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Can the concept of coworking operate inside traditional offices? Sure, says Massimo Carraro, initiator of the Coworking Project, which since 2009 has shown how small and large companies can welcome external freelancers into their offices. There are now 57 spaces across Italy and one in Barcelona. Massimo spoke also to Deskmag about why the public sector should open its doors to coworkers, and why another financial crisis doesn’t necessarily bring a flood of new registrants to coworking spaces.

The Coworking Project is a unique network for coworkers and was influenced by Italy’s special situation. The country has one of the highest ratios of freelancers in all of Europe, but despite this there are only a few genuine coworking spaces. Regulations don’t really support the development of such facilities.

In their place, the Coworking Project adapted the philosophy to existing systems within established offices. And it’s not just design, architecture and software studios that are involved, even an engineering company has signed up.

When Massimo began the first Coworking Project at its own advertising agency, Monkey Business, in 2008, he was quickly confronted with a big problem. Italian laws prohibit the sub-leasing of rented commercial properties.

He wouldn’t be a true Italian if he had just given up in the face of regulation. “We found a legal way with our lawyer,” Massimo said. His desks are technically not sub-leased, but function as meeting spaces, where companies host their customers and allow them to use their infrastructure.

In the following months, many enthusiastic people who had heard about coworking contacted him wanting to start something similar. “We started it from our experience before we proposed it to others,” he said. A year later, the concept was up and running.

One of the most important lessons Massimo learned from offering his seven desks to coworkers was that “coworking won’t pay your salary. This is why we proposed it to existing facilities. We also felt this was a more sustainable way of doing it.”

Rather than rental income, Massimo found the greatest benefit came from the contact and collaboration opportunities with different people in various professions. To ensure this experience was preserved across the Coworking Project Network, they included an important rule; it’s not allowed to gain a maximum profit from sub-leasing desks.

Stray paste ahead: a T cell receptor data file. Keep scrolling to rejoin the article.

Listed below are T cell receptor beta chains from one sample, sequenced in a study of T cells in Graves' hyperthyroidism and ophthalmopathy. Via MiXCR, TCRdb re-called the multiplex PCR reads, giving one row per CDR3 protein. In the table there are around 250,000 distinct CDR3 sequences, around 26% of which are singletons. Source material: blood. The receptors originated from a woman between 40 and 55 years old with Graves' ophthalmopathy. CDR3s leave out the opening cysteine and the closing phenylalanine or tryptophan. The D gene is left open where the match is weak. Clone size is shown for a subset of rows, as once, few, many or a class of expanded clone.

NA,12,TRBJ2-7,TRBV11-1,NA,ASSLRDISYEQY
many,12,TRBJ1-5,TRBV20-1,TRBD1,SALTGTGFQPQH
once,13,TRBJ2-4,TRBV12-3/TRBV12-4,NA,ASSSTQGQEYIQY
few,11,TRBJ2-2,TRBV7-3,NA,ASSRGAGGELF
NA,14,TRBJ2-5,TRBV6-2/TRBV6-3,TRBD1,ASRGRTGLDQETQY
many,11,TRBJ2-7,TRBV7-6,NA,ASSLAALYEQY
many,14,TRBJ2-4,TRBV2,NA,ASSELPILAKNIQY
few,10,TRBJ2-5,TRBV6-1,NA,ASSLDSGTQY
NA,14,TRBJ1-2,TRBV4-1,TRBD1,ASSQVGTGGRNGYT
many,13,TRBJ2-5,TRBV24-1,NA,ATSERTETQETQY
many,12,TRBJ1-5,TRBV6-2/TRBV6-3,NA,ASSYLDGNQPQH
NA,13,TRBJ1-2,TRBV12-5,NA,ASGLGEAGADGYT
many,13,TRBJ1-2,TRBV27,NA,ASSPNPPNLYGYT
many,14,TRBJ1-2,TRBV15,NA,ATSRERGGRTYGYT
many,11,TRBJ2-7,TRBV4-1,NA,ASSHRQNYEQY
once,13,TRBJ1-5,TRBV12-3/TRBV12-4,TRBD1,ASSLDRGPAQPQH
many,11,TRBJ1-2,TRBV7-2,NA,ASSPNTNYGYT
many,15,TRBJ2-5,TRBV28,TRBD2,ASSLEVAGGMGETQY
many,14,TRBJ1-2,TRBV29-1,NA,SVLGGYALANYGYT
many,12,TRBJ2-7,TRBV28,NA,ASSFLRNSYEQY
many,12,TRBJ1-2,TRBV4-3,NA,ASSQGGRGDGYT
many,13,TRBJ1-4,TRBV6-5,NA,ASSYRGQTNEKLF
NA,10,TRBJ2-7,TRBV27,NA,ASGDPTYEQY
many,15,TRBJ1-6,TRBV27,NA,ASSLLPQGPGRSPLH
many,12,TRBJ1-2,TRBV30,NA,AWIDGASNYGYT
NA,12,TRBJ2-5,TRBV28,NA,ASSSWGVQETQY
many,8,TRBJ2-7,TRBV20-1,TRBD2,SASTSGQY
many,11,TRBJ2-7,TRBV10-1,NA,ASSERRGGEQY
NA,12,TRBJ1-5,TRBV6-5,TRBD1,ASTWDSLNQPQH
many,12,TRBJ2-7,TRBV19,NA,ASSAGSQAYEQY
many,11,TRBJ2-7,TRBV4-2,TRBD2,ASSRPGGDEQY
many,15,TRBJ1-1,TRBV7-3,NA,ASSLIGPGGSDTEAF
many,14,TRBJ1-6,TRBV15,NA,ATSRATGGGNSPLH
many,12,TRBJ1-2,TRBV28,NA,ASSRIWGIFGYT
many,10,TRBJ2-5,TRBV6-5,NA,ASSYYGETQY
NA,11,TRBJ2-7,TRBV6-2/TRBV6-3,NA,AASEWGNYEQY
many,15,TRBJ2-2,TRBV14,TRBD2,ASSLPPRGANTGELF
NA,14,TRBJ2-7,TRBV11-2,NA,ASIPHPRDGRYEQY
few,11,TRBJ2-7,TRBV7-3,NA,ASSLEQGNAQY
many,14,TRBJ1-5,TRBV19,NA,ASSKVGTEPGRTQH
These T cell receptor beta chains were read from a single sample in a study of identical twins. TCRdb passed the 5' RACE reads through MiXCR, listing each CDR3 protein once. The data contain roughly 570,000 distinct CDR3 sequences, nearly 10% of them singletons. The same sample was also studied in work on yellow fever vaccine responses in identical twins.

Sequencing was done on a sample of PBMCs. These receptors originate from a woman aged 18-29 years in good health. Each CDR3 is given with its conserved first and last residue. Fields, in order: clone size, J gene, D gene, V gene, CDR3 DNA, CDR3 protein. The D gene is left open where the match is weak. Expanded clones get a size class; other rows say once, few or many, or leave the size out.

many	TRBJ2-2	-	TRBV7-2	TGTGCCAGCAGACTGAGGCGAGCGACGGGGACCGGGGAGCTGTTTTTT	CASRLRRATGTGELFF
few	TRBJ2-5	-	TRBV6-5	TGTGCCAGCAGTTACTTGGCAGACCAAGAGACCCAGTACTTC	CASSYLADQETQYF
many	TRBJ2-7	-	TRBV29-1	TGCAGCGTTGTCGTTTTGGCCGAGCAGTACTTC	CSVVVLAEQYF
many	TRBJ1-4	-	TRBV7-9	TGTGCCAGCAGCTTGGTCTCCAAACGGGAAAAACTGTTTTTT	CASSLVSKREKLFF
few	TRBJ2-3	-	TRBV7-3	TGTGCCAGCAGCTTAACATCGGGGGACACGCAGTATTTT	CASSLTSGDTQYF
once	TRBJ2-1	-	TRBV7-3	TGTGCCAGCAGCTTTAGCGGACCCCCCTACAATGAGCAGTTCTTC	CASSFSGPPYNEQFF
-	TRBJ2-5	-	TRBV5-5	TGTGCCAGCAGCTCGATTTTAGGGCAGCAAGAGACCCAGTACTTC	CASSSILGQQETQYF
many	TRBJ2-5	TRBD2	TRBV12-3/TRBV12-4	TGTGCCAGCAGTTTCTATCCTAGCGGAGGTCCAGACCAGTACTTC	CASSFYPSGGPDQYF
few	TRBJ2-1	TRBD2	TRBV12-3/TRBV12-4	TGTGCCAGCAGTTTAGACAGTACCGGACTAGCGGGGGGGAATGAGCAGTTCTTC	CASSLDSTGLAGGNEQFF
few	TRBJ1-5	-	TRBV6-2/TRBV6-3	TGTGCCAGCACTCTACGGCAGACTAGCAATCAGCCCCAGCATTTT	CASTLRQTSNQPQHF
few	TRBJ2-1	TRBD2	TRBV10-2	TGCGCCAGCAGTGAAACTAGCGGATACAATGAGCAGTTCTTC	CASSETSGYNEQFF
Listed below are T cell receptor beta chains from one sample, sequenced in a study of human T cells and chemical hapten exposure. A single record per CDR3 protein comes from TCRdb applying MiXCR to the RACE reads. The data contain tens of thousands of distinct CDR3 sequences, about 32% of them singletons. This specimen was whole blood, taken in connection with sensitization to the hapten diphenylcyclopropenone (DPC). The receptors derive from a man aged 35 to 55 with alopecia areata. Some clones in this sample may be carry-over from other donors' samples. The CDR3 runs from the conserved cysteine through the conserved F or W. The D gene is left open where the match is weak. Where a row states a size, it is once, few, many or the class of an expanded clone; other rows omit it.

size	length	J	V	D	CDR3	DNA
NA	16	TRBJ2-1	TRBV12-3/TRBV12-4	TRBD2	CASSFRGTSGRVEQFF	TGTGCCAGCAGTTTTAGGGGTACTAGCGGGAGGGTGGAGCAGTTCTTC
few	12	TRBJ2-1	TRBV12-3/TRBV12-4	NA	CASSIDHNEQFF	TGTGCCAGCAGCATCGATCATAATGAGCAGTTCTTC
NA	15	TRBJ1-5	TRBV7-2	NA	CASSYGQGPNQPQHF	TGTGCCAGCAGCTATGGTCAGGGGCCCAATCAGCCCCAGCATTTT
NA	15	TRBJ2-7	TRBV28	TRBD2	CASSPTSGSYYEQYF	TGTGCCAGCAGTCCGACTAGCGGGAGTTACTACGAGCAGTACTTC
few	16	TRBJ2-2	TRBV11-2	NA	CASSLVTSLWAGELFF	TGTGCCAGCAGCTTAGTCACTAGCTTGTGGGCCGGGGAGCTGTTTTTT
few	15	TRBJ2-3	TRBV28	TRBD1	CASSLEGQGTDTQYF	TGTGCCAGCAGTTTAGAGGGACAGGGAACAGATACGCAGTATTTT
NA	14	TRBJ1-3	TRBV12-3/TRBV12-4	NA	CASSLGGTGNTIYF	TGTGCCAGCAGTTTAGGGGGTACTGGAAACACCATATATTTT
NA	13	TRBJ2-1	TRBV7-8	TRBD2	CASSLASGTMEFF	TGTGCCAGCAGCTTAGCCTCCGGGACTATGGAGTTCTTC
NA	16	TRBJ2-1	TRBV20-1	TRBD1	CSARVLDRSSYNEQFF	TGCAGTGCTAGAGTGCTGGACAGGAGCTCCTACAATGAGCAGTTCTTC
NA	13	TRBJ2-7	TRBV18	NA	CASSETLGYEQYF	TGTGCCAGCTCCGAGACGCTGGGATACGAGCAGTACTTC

Do many participating coworkers feel tolerated as guests, but less important than the permanent employees of host companies? Massimo is not worried about this case and says that "host companies sign up because they want diversity in their offices: This is what they want." To take part in the Coworking Project, the spaces pay an annual fee of €250, or €500 for a premium version in order to refinance the network.

He doesn’t see real coworking spaces as a competitor to the network: “We share the same idea.” Coworking spaces are welcome in the network, and there’s even a business center in the system.

He encourages participating spaces not to view themselves as competitors, too. For them, the rental of desks is not the core business. “It makes sense to think exactly the opposite: the more coworking spaces, the larger the market for all spaces. Even though coworking is a major trend, still the majority of people ignore this workstyle, therefore it’s more convenient for all coworking spaces to encourage new openings.”

Massimo also supports the opening of public coworking spaces. It’s a project that won the support of the new mayor of Milan, who included it on his agenda:

“It’s much easier for a public administration to open a coworking space. We also think, this should be a public service, such as hospitals! It’s a big opportunity for the city’s economy. How many ideas could be generated in such a space! And if you have a space, it almost cost nothing for the administration.” And costs are important, not only in highly-indebted Italy.

Yet even as another financial crisis threatens to erupt, Massimo doesn’t believe this will result in more coworkers: “We don’t have coworking as an effect of the last crisis. There are some more people who would turn into a coworking space because of it, but I don’t think there’s a strong correlation. When it was born, it was born by people which already earned good money and didn’t want to work in a coffee shop anymore. They don’t go to coworking spaces because it’s cheap, they work in them because the idea of coworking itself and its advantages are smart.”

When losing a job forces someone into a freelance career, success does not automatically follow. “I’m afraid that most people who would lose their jobs are not able to reposition themselves as freelancers because they did a different job in companies before that." They just wouldn’t have a qualification with a high demand on it. And "freelancers already changed their career in this direction.”

Such a change does not happen overnight. Yet it’s more likely to happen in a coworking space than sitting at home alone in front of the computer.

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